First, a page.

Paul Charney has never been one to shy away from a fight.
As a former tank commander for the Israel Defence Forces and current chairman of the Zionist Federation, he says he has always had to stand strong in his ongoing battle against anti-Israel activists — both on and off the field.
Charney, 42, confidently says: “I’ve got thick skin and broad shoulders.
“Sometimes I’m on Al-Jazeera getting my arse kicked, but I don’t mind being criticised.
“If you do what you believe, stand up for your ideals, and they are strong and they are right, then you shouldn’t worry about anything else.
“If your job is to support Israel, then do that. I have no problems standing in front of demonstrators.”
His Zionism has made him a polarising figure, from both within and outside the community.
But since his ZF appointment in 2012, he claims that he has been trying to build ties with more left-wing Israel advocacy groups. While the ZF was once perceived by some as extreme and non-progressive, he says he is changing that.
His claim comes after a bid by grassroots group Yachad — to become members of his umbrella organisation, which is made up of more than 120 groups — was rejected by a ZF vote last year.
The backlash split supporters of Israel in the UK, but he is relaxed at the mention.
The Mill Hill United Synagogue member says: “It was a purely administrative issue. We are a democratic body. There was a vote and the individuals, both left and right, voted a majority ‘no’.
“I offered to work with Yachad for six months to fix whatever the issues were. I never had a response from them.”
However, in a move that has alienated more right-wing supporters of the ZF, Charney has pushed for the rights of Israel’s Arab community.
Last month, he oversaw the ZF’s progressive decision to partner with the UK Task Force, an organisation which works to promote the interests of Israeli Arabs.
He says: “It’s very important to me that Israel’s minorities are part of the democracy and part of Israel.
“For us to make a statement about working harder to bring the Arab minorities into Israeli society, I think says a lot for the ZF. If we say it then it’ll certainly have an impact.”
His role at the ZF is unpaid but “it could easily be a full-time job,” he says.
The father-of-three balances his communal responsibilities with running his company: Landhold Capital. He buys agricultural land that has development potential on the edge of towns, pushes them through the planning process and then sells the sites on to property developers.
“Thank God for technology, email and iPhones,” laughs Charney, who read law at Leeds University.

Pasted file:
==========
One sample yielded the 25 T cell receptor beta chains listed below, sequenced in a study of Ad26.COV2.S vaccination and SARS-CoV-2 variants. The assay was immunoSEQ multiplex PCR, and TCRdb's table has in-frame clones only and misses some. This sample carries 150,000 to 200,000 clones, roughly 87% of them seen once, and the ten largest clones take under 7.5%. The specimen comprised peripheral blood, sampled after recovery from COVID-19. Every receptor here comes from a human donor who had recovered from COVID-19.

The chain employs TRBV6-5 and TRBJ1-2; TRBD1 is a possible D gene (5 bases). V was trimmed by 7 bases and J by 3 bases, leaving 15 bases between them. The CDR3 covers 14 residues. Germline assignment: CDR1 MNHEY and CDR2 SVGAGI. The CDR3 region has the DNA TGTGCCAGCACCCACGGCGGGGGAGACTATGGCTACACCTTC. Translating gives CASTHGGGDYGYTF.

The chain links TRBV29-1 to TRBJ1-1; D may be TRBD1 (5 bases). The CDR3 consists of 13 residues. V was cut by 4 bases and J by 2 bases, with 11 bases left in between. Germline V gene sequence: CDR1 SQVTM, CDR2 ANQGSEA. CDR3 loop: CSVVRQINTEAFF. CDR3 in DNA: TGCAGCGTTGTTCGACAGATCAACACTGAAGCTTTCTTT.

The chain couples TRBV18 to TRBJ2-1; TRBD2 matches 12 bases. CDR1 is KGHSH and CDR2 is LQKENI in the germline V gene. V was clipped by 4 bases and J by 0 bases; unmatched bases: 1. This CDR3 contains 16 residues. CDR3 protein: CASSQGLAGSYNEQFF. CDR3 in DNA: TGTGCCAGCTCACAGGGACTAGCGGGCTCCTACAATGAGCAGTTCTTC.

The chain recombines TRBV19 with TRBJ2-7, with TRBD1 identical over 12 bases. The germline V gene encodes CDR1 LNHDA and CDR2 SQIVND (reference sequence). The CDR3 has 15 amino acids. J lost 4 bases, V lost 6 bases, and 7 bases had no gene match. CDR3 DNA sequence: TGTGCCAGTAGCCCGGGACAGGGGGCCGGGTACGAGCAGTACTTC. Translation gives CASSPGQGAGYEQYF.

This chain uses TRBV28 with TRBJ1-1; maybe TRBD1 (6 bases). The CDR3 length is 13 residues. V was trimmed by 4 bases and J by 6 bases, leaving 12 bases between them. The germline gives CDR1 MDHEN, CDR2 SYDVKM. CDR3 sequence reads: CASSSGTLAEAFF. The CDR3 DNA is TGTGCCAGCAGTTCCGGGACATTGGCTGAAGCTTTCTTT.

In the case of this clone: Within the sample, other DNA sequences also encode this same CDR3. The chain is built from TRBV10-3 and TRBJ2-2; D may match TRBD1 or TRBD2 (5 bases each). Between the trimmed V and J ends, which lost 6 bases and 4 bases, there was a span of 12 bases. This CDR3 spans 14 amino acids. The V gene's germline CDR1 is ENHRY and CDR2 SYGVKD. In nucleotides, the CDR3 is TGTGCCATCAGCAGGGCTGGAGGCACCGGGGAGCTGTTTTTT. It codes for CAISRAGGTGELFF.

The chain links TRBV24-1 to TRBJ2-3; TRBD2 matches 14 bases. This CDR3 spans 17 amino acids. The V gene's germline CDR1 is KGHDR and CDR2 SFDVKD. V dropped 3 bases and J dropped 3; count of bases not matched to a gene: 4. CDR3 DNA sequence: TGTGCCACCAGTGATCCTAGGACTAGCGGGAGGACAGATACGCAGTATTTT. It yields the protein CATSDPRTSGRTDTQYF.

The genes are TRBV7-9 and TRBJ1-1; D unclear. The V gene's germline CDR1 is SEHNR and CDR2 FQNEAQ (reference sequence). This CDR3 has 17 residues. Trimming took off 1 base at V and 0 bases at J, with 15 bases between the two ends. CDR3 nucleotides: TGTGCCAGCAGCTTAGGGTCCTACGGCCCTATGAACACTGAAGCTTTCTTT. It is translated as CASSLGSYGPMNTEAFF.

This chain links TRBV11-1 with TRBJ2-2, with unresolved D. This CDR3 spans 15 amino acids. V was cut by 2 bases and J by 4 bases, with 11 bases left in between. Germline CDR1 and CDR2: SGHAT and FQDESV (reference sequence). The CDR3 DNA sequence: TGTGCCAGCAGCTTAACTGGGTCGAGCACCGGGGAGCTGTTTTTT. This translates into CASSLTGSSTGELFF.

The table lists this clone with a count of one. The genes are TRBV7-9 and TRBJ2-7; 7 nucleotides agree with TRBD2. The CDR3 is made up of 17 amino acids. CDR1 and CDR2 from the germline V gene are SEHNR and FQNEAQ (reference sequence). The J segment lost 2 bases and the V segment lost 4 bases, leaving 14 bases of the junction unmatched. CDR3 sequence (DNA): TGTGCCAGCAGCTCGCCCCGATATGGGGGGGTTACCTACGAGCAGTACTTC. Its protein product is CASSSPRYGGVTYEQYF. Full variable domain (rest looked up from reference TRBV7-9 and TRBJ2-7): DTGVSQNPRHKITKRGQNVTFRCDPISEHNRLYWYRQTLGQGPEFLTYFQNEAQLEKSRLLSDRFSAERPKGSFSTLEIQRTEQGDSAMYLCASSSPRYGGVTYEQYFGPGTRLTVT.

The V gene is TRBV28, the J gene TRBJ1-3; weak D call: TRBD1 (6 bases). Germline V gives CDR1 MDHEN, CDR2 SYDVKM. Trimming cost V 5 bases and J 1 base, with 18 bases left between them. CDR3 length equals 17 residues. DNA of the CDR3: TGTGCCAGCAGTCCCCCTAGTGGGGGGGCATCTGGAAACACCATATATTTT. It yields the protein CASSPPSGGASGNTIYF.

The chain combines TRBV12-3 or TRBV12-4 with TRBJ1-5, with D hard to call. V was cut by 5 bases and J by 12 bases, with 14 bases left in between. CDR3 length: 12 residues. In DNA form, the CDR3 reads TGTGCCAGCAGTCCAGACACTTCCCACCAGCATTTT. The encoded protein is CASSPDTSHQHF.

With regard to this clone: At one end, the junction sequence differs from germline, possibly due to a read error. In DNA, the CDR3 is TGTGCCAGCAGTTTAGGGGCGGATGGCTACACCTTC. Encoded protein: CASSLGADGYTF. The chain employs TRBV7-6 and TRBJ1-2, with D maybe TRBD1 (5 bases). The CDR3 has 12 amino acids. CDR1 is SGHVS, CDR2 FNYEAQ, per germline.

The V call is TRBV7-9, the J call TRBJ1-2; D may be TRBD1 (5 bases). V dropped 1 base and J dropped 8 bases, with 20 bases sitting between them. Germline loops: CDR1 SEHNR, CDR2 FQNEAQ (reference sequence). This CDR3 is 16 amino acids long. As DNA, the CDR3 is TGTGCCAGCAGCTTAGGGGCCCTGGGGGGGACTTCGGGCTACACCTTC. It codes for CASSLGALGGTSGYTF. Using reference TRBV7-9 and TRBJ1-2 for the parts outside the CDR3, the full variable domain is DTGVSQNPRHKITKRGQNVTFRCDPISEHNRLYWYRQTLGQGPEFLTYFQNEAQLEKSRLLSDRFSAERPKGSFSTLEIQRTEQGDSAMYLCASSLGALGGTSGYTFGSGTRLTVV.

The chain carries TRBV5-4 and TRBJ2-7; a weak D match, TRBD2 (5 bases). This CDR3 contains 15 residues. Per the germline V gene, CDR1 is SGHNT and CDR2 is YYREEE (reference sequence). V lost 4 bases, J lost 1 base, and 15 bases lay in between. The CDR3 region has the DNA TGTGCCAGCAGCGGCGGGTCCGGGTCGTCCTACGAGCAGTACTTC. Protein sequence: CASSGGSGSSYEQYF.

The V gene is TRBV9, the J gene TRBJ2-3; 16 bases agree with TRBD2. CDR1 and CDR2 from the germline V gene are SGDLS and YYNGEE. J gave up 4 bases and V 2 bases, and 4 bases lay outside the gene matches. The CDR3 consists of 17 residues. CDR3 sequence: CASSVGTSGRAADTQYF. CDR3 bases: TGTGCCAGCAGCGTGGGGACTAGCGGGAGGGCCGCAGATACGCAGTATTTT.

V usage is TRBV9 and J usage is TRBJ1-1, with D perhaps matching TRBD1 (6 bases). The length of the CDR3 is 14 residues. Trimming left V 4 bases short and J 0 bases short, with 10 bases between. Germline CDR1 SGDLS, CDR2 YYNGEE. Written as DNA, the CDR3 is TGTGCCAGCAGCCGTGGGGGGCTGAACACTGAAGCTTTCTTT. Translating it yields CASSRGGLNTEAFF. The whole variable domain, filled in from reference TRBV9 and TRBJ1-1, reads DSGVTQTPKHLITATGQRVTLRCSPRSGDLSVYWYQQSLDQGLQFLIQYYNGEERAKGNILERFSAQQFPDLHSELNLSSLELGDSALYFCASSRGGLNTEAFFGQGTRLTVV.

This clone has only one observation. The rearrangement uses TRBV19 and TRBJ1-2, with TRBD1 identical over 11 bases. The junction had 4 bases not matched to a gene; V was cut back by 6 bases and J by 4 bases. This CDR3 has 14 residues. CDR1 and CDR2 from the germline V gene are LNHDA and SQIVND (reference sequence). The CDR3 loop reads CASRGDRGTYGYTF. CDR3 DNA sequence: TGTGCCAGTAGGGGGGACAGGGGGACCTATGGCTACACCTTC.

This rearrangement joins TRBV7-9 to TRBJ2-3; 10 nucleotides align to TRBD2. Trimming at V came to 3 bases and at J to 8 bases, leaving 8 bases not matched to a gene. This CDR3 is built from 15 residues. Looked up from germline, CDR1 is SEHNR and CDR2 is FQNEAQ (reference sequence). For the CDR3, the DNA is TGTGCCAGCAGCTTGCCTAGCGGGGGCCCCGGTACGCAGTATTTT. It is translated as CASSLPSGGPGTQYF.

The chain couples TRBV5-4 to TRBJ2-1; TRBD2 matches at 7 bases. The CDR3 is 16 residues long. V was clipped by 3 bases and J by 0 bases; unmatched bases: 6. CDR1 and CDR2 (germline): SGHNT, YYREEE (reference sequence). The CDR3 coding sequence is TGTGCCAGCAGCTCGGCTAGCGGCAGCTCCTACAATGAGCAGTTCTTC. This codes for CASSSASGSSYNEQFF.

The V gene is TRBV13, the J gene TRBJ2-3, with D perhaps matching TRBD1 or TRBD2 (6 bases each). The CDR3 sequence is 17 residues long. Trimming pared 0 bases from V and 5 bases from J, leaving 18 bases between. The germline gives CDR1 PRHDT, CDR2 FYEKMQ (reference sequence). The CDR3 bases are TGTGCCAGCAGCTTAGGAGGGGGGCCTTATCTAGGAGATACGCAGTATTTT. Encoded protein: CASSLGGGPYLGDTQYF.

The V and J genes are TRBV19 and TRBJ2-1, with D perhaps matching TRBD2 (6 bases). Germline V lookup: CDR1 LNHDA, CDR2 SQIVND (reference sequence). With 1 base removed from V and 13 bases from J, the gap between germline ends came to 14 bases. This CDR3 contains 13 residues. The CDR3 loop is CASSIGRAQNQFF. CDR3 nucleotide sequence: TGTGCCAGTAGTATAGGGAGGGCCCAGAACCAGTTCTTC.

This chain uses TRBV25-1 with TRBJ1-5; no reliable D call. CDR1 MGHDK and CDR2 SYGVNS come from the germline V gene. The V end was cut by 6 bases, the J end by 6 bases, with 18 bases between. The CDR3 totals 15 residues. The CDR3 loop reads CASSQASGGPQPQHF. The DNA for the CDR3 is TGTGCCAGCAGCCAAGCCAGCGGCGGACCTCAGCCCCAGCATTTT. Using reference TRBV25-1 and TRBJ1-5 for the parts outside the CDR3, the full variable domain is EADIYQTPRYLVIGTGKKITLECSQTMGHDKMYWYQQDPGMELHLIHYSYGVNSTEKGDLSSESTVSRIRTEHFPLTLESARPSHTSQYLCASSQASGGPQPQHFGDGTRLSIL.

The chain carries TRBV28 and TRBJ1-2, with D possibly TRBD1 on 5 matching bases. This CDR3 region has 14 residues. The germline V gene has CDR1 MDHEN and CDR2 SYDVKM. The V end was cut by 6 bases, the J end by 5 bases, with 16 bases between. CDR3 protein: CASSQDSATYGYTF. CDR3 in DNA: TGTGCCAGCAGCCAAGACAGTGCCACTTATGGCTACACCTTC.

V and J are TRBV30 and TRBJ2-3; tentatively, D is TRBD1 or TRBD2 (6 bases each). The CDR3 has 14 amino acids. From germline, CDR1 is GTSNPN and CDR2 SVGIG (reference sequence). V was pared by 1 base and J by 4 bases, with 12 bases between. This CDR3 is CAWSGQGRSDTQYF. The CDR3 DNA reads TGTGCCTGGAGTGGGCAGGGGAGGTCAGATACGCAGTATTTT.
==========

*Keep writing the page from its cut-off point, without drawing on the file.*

“I deal with ZF issues throughout the day, usually by email and working with Alan [Aziz, executive director] and the staff.
“There are always trips to Israel and fundraising dinners but I try to stay away from a lot of that. It’s very time consuming.
“I’m in my office most of the day, but often I go to visit sites and I fly to South Africa every two or three months.”
His dedication to Israel stems from his family background.
Charney, who was born in Johannesburg, says: “The South African community as a whole is very Zionistic. You support Israel strongly and there have always been South Africans making aliyah.”
For him, the statement could not be more true — his family made aliyah when he was 15. He settled into their home in Ra’anana, central Israel, and pursued a military career.
He quickly rose through the ranks and attended Israel’s equivalent of Sandhurst.
Between training sessions he was posted to on-the-ground operations in the West Bank.
He was serving in Hebron in 1994 when Jewish extremist Baruch Goldstein massacred 30 Palestinians in a mosque.
“Hebron became very hot, very quickly,” he recalls. “We were sent in for two weeks to try to control it. It was keeping the peace, that’s all we did.”
He received a commendation from then Israeli Prime Minister Yitzhak Rabin, bringing him into contact with leading figures such as Ehud Barak and Shimon Peres.
Charney, who was once offered a role in Israel’s secret services, has not ruled out a career in Israeli politics.
In a conversation with Naftali Bennett, he made a bid for a ministerial role. He suggested that Israel’s right-wing Economy Minister appoint him “diaspora minister, based outside Israel”.
Until then, the chairman of Israel’s leading advocacy group in the UK will “publicly or privately sit here defending Israel, until my last breath.
“Just as I love my children, so I love the Jewish community and Israel.
“Just as I see flaws in my own children, I see them in Israel, but I don’t want Israel to come to any harm.”